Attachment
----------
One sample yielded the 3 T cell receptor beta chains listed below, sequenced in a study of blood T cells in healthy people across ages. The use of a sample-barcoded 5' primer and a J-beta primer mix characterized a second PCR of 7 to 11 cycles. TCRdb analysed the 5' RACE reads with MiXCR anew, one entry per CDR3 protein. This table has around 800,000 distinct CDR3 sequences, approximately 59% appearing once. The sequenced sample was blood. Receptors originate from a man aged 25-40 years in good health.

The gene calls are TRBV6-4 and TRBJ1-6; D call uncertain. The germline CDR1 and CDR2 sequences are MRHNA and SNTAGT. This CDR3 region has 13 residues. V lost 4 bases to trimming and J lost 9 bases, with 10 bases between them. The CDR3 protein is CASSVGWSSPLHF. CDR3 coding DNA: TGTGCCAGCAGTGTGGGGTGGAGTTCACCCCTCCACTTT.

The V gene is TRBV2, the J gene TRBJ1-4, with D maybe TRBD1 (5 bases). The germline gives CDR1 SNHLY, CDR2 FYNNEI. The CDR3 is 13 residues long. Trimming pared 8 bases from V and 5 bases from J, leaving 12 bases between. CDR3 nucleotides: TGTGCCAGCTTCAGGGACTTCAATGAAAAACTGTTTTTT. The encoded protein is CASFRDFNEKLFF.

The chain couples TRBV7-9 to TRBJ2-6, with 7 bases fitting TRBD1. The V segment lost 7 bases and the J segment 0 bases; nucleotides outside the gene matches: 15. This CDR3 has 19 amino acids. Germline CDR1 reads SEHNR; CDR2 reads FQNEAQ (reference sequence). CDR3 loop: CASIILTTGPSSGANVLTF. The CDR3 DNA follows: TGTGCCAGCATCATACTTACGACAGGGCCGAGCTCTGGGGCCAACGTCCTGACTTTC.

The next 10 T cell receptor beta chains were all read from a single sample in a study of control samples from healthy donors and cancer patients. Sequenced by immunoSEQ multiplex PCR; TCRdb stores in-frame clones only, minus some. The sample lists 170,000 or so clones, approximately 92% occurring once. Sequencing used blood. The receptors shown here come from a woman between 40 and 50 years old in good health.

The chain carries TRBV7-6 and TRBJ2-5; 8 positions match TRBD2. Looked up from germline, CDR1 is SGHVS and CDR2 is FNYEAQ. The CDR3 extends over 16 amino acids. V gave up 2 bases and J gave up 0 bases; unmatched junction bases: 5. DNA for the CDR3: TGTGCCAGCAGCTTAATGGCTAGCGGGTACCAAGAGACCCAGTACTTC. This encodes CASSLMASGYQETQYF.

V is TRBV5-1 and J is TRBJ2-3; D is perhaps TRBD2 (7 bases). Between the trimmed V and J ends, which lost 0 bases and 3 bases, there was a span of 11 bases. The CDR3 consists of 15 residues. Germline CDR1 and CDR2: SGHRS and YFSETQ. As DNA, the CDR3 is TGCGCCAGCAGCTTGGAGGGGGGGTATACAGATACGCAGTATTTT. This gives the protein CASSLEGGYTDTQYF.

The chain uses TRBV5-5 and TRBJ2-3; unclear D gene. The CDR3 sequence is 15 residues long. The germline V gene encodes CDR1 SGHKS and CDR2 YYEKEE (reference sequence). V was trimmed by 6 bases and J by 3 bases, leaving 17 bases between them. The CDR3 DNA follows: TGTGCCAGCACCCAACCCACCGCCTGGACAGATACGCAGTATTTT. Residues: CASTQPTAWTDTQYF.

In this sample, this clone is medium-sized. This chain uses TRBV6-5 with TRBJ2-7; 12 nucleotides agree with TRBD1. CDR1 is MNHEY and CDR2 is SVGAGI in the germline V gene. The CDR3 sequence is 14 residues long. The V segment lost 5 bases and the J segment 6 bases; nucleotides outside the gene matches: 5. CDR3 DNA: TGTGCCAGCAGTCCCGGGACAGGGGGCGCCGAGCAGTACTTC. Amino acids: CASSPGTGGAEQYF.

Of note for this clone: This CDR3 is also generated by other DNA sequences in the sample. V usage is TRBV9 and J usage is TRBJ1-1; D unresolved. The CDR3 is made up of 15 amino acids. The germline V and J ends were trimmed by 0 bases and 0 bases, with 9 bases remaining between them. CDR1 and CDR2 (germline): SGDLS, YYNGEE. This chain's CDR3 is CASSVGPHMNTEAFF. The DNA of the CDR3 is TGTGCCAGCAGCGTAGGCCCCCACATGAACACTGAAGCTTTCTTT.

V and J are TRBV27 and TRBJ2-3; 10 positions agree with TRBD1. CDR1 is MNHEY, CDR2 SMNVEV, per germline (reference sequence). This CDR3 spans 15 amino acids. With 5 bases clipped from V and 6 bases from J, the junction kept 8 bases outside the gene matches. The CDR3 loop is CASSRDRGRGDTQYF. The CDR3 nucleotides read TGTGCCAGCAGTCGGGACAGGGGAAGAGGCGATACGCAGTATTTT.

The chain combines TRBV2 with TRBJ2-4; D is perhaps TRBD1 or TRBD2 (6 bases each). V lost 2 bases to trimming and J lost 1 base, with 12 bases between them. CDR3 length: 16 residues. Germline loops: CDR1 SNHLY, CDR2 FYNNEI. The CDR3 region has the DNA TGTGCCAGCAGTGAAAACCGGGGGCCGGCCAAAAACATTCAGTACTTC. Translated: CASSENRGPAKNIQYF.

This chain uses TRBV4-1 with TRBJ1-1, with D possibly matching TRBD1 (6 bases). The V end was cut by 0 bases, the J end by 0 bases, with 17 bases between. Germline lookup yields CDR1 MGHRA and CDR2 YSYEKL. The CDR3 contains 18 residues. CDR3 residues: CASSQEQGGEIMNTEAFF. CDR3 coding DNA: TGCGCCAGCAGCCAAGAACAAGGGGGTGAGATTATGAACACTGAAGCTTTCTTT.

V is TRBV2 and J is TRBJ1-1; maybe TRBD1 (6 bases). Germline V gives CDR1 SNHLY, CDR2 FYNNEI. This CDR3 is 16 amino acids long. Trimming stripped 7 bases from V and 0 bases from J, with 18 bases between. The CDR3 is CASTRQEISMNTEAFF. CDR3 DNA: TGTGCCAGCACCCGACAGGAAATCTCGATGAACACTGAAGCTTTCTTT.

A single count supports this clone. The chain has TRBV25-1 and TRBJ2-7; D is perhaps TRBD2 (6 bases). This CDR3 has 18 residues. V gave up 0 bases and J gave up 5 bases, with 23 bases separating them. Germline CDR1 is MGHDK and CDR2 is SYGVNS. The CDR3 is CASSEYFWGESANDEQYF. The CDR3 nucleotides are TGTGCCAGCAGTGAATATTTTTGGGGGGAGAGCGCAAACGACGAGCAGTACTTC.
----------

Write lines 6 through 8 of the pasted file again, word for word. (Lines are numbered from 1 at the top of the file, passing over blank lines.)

The chain carries TRBV7-6 and TRBJ2-5; 8 positions match TRBD2. Looked up from germline, CDR1 is SGHVS and CDR2 is FNYEAQ. The CDR3 extends over 16 amino acids. V gave up 2 bases and J gave up 0 bases; unmatched junction bases: 5. DNA for the CDR3: TGTGCCAGCAGCTTAATGGCTAGCGGGTACCAAGAGACCCAGTACTTC. This encodes CASSLMASGYQETQYF.

V is TRBV5-1 and J is TRBJ2-3; D is perhaps TRBD2 (7 bases). Between the trimmed V and J ends, which lost 0 bases and 3 bases, there was a span of 11 bases. The CDR3 consists of 15 residues. Germline CDR1 and CDR2: SGHRS and YFSETQ. As DNA, the CDR3 is TGCGCCAGCAGCTTGGAGGGGGGGTATACAGATACGCAGTATTTT. This gives the protein CASSLEGGYTDTQYF.

The chain uses TRBV5-5 and TRBJ2-3; unclear D gene. The CDR3 sequence is 15 residues long. The germline V gene encodes CDR1 SGHKS and CDR2 YYEKEE (reference sequence). V was trimmed by 6 bases and J by 3 bases, leaving 17 bases between them. The CDR3 DNA follows: TGTGCCAGCACCCAACCCACCGCCTGGACAGATACGCAGTATTTT. Residues: CASTQPTAWTDTQYF.